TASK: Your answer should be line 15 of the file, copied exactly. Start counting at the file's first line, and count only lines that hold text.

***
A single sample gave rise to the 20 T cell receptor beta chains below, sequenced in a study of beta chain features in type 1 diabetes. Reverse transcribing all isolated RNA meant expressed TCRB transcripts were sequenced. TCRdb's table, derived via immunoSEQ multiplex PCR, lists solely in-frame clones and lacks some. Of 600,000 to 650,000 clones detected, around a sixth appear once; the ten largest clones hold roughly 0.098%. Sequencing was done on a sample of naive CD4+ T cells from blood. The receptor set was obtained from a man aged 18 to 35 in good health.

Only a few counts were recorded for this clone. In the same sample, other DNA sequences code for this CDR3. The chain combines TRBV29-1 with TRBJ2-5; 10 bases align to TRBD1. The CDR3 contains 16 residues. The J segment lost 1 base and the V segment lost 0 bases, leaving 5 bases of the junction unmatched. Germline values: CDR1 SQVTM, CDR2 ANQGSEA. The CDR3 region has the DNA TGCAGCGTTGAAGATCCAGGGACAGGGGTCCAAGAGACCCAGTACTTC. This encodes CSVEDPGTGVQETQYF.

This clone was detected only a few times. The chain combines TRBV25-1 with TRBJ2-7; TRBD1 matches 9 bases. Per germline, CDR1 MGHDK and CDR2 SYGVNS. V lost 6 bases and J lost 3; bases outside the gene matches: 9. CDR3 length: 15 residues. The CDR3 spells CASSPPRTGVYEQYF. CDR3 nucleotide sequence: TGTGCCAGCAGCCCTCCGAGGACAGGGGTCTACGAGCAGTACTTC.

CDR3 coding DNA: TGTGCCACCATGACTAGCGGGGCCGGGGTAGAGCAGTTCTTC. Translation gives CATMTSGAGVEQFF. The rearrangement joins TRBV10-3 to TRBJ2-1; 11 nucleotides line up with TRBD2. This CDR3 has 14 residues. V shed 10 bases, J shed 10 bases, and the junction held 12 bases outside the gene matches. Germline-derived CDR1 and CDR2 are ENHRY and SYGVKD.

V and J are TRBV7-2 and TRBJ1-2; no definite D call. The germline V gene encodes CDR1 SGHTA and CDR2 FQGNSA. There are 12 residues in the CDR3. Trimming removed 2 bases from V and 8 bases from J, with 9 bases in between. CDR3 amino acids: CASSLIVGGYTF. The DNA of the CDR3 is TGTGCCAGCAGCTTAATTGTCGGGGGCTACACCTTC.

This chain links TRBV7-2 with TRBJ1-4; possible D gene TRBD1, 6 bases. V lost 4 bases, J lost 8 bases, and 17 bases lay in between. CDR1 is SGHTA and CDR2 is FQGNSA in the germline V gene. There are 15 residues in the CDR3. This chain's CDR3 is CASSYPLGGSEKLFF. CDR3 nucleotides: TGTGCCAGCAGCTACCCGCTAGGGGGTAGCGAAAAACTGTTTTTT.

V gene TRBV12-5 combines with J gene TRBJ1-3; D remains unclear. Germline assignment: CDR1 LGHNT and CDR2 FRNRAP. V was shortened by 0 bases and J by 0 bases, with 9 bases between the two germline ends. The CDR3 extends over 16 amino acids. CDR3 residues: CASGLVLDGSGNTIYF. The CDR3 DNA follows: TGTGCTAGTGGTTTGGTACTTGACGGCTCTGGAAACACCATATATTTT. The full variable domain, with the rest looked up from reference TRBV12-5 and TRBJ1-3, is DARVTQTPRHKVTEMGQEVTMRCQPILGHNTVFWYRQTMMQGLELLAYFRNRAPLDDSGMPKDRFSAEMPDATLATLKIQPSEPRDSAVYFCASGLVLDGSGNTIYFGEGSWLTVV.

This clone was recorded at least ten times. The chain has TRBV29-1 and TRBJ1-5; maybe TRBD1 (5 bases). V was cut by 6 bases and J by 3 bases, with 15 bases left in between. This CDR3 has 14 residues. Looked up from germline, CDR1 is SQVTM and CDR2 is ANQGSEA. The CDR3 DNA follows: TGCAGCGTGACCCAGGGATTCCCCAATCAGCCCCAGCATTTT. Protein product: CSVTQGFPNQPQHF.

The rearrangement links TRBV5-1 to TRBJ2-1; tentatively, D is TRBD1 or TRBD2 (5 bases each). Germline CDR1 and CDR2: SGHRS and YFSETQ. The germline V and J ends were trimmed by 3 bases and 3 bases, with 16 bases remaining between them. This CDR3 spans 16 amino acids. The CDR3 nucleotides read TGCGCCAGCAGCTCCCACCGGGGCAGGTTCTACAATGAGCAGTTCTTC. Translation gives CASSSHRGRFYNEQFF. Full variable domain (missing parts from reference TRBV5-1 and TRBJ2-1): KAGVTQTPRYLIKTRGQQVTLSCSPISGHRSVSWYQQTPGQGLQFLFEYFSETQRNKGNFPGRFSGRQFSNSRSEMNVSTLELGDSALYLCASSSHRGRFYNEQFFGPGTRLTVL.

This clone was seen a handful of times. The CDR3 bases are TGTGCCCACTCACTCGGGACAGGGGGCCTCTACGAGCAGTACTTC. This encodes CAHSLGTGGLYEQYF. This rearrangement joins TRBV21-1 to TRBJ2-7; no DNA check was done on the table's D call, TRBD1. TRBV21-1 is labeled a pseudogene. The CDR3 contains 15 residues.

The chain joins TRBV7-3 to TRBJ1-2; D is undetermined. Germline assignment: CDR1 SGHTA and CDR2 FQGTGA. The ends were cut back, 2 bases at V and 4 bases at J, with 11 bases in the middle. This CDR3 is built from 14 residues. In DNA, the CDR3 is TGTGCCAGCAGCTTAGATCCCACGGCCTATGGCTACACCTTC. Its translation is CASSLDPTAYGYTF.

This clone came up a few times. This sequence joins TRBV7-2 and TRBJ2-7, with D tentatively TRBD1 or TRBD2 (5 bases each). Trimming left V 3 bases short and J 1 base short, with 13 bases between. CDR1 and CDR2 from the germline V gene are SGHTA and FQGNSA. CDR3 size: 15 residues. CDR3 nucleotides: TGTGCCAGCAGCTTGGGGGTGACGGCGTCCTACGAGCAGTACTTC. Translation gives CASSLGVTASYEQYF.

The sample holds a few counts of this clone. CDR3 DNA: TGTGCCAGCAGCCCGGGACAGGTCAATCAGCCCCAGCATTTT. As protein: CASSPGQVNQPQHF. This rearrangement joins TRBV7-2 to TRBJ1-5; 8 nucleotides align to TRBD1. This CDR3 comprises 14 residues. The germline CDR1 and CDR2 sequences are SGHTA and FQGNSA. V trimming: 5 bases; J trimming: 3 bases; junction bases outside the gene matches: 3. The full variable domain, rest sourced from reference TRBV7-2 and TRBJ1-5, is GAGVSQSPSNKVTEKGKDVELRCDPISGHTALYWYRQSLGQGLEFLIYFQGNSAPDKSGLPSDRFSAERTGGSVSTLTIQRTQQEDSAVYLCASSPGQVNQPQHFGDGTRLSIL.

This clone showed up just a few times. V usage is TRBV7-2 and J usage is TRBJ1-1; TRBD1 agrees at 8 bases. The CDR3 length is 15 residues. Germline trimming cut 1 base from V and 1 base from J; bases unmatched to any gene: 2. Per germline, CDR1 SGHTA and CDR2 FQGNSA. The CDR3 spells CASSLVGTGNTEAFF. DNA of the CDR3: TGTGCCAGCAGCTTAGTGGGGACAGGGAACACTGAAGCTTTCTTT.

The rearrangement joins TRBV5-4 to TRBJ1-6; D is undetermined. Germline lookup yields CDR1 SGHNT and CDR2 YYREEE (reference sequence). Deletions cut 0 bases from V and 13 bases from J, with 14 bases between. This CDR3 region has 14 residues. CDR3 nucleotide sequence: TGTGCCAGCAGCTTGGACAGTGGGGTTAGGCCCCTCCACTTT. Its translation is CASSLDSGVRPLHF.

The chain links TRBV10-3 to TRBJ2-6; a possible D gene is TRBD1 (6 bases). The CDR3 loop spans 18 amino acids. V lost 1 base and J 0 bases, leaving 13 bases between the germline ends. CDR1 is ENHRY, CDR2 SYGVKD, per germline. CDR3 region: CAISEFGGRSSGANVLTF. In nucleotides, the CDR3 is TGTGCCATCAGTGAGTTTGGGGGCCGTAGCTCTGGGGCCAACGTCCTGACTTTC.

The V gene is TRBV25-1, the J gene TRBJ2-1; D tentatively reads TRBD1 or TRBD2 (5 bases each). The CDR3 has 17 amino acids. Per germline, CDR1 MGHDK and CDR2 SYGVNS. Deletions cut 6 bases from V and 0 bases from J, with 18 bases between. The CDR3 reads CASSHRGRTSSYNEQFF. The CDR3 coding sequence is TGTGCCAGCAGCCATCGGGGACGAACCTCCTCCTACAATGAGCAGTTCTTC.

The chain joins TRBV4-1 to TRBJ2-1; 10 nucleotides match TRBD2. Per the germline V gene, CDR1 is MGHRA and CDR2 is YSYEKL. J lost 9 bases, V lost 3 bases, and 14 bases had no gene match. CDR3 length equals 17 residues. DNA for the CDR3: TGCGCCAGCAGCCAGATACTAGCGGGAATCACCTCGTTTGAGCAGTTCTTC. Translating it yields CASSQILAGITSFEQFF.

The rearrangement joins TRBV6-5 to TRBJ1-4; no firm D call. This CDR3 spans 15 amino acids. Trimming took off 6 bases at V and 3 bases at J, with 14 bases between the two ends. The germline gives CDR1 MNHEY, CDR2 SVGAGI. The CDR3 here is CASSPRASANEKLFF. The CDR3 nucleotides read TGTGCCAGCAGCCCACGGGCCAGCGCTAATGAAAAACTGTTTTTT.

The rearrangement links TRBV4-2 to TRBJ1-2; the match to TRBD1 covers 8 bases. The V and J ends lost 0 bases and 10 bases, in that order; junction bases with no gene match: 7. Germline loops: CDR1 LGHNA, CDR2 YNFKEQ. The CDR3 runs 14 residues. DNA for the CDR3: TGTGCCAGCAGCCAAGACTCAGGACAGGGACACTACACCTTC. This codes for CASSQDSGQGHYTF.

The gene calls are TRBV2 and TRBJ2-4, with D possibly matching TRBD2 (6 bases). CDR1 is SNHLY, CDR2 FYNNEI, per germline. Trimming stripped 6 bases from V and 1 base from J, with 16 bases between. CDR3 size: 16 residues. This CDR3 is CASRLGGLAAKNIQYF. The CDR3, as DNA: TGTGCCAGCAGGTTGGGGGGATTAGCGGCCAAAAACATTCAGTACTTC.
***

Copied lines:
The rearrangement joins TRBV5-4 to TRBJ1-6; D is undetermined. Germline lookup yields CDR1 SGHNT and CDR2 YYREEE (reference sequence). Deletions cut 0 bases from V and 13 bases from J, with 14 bases between. This CDR3 region has 14 residues. CDR3 nucleotide sequence: TGTGCCAGCAGCTTGGACAGTGGGGTTAGGCCCCTCCACTTT. Its translation is CASSLDSGVRPLHF.